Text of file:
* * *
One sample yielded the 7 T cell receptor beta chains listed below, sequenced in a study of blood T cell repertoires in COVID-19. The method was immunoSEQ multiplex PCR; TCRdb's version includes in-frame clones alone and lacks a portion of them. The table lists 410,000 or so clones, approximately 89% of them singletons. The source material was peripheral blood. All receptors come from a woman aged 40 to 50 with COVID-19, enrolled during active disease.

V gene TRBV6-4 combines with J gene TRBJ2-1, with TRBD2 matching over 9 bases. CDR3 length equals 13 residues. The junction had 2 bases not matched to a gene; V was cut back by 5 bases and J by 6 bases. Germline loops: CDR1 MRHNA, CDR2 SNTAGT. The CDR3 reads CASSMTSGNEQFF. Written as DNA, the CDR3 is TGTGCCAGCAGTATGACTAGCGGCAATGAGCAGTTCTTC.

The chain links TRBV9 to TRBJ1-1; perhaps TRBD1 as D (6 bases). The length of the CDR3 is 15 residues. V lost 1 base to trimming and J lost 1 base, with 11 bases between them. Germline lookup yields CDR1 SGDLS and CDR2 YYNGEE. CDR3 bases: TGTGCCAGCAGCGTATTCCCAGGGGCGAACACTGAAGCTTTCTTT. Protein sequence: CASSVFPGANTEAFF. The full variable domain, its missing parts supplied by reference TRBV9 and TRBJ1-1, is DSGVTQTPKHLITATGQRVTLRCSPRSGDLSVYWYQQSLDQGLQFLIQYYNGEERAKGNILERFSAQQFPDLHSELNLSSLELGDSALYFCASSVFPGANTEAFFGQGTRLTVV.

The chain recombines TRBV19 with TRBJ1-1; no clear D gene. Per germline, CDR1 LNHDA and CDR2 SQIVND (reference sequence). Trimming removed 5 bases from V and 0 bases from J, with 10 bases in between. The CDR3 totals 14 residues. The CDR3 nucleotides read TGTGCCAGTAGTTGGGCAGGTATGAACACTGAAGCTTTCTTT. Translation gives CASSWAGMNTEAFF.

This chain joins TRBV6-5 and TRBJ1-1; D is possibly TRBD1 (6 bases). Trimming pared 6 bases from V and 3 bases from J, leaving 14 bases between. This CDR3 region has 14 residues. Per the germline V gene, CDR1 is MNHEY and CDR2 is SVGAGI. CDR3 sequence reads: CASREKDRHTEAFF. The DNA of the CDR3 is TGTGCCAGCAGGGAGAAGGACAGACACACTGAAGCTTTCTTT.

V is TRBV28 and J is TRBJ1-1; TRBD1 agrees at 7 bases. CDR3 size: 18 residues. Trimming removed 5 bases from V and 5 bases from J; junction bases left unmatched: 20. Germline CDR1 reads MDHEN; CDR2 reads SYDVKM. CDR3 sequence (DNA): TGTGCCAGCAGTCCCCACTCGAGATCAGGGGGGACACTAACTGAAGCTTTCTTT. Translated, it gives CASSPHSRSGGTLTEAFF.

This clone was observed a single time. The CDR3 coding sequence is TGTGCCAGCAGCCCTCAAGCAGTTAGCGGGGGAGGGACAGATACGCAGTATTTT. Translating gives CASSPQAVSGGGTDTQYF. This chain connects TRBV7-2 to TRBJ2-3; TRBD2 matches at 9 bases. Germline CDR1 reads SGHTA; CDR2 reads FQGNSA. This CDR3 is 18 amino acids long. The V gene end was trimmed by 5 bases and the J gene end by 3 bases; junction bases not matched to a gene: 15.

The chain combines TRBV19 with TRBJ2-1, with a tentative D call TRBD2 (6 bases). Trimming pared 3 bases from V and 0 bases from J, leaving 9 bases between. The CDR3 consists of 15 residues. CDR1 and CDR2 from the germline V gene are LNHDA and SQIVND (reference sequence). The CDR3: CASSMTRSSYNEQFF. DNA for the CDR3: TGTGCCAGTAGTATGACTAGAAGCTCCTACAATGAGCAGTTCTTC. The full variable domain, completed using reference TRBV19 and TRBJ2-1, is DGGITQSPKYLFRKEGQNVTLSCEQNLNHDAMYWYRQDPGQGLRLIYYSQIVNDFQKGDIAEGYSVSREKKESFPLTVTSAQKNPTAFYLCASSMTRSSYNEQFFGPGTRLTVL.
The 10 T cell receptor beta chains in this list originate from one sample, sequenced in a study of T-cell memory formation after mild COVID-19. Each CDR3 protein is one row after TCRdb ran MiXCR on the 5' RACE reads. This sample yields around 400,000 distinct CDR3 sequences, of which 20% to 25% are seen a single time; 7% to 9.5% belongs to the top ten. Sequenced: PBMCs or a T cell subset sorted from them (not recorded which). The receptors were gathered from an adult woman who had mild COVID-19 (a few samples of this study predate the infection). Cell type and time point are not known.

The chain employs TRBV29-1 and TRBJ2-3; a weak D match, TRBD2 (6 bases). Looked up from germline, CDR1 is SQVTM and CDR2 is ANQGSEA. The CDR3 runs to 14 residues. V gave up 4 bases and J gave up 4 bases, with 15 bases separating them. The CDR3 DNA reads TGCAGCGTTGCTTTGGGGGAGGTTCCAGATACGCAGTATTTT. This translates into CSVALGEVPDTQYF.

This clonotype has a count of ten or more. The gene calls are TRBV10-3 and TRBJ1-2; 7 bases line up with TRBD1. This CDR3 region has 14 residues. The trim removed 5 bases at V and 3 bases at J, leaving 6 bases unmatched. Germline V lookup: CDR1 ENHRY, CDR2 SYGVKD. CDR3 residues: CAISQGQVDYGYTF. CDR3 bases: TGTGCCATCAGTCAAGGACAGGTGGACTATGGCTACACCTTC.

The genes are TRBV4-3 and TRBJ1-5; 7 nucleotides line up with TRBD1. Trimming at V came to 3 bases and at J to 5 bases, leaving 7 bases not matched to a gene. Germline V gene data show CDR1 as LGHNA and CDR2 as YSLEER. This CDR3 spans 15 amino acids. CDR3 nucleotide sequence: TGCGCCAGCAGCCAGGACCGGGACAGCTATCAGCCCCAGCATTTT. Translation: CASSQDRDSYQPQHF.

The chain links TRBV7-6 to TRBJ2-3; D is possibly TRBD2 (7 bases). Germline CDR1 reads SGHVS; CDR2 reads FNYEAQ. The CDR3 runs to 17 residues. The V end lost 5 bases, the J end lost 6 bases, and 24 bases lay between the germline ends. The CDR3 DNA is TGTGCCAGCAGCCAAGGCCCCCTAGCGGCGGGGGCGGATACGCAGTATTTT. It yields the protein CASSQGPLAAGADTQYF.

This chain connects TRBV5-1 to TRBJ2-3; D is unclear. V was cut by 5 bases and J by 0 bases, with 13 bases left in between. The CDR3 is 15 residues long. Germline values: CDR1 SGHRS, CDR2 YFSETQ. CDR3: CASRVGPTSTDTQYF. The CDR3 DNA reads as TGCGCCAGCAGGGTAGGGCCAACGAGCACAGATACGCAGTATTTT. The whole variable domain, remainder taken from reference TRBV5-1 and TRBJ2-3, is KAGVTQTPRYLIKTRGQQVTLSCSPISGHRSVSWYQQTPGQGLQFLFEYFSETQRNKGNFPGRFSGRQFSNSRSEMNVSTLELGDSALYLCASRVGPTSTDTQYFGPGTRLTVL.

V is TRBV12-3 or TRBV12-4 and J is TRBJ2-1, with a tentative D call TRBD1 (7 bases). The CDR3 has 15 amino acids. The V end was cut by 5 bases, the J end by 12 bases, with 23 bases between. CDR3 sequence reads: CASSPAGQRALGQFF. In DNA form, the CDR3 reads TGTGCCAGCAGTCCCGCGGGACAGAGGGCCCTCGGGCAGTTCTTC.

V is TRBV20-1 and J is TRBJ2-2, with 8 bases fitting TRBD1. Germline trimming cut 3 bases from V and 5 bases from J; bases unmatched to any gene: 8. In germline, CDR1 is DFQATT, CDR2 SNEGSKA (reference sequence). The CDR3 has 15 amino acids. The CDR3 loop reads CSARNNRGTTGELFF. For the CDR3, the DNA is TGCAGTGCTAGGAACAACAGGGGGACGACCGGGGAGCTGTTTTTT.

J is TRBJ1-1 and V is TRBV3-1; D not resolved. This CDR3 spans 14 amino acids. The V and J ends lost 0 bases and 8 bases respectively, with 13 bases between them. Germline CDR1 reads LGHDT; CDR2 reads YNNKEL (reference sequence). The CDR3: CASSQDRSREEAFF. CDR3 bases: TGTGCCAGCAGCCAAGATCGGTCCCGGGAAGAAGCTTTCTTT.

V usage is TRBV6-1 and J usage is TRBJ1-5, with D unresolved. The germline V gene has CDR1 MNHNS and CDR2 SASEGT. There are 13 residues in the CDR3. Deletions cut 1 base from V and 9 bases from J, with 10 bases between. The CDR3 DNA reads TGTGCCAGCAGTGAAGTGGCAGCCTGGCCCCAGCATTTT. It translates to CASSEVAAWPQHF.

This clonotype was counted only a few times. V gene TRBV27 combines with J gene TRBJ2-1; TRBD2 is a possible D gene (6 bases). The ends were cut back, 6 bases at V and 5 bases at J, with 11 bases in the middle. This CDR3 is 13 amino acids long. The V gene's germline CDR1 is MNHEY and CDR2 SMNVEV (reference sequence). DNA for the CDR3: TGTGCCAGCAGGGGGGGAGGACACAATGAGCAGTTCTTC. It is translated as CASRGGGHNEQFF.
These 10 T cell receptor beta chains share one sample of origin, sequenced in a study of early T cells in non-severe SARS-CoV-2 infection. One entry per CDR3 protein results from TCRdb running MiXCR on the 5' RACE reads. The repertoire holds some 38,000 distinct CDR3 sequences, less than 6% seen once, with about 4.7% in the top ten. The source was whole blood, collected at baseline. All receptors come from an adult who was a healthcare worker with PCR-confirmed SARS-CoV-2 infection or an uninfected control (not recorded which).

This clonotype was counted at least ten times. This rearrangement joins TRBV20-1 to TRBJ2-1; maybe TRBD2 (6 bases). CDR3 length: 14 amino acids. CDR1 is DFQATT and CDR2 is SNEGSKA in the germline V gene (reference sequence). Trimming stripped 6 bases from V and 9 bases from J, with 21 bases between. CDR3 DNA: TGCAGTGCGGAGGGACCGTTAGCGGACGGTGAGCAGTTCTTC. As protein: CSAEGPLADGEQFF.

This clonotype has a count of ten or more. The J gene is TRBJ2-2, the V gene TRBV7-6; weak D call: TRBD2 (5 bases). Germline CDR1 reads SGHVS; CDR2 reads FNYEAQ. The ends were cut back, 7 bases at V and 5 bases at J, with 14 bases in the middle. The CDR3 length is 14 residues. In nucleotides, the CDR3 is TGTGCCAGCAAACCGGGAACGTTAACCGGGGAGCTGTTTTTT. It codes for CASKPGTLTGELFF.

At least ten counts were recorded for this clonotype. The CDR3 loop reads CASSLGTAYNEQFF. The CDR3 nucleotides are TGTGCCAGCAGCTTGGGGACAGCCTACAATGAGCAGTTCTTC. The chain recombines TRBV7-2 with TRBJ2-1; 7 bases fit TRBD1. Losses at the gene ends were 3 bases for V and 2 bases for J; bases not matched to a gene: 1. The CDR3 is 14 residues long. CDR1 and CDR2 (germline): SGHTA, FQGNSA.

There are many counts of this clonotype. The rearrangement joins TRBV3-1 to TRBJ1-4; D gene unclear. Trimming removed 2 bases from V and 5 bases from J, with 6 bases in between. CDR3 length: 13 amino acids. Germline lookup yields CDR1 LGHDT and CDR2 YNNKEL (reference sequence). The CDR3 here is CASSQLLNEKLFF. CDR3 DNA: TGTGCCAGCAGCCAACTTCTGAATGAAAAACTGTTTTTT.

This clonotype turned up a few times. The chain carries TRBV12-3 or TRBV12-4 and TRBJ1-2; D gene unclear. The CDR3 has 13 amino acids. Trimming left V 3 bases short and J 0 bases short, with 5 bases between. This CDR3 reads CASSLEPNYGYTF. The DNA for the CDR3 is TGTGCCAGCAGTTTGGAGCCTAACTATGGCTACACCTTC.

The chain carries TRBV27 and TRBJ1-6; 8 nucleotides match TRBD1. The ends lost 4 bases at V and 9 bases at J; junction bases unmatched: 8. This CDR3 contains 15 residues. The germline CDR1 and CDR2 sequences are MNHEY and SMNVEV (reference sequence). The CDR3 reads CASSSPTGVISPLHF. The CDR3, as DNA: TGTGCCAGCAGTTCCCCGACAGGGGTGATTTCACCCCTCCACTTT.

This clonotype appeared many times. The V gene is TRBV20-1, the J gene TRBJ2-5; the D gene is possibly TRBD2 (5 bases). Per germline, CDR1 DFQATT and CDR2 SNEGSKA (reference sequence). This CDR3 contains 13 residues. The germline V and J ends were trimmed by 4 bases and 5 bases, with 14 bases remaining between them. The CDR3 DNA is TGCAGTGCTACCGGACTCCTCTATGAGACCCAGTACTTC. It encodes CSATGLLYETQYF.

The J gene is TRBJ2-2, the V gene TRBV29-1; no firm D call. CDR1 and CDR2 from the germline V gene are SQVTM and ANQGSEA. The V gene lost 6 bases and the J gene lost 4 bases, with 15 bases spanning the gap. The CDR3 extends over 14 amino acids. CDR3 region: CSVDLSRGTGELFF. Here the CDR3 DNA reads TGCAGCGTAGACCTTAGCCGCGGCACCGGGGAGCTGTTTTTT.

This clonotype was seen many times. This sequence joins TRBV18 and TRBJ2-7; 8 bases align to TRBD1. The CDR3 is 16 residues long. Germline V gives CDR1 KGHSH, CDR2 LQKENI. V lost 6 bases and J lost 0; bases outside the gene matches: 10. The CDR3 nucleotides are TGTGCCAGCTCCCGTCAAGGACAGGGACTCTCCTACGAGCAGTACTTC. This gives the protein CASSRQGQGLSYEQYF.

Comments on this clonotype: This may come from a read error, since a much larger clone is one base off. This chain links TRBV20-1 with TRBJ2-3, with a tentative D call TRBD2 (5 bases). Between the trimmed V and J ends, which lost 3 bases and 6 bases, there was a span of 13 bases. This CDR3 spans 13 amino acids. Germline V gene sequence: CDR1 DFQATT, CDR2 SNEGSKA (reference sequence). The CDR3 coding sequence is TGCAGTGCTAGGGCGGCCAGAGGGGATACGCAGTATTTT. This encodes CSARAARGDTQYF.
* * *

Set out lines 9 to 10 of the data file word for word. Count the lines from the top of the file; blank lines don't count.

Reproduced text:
The 10 T cell receptor beta chains in this list originate from one sample, sequenced in a study of T-cell memory formation after mild COVID-19. Each CDR3 protein is one row after TCRdb ran MiXCR on the 5' RACE reads. This sample yields around 400,000 distinct CDR3 sequences, of which 20% to 25% are seen a single time; 7% to 9.5% belongs to the top ten. Sequenced: PBMCs or a T cell subset sorted from them (not recorded which). The receptors were gathered from an adult woman who had mild COVID-19 (a few samples of this study predate the infection). Cell type and time point are not known.

The chain employs TRBV29-1 and TRBJ2-3; a weak D match, TRBD2 (6 bases). Looked up from germline, CDR1 is SQVTM and CDR2 is ANQGSEA. The CDR3 runs to 14 residues. V gave up 4 bases and J gave up 4 bases, with 15 bases separating them. The CDR3 DNA reads TGCAGCGTTGCTTTGGGGGAGGTTCCAGATACGCAGTATTTT. This translates into CSVALGEVPDTQYF.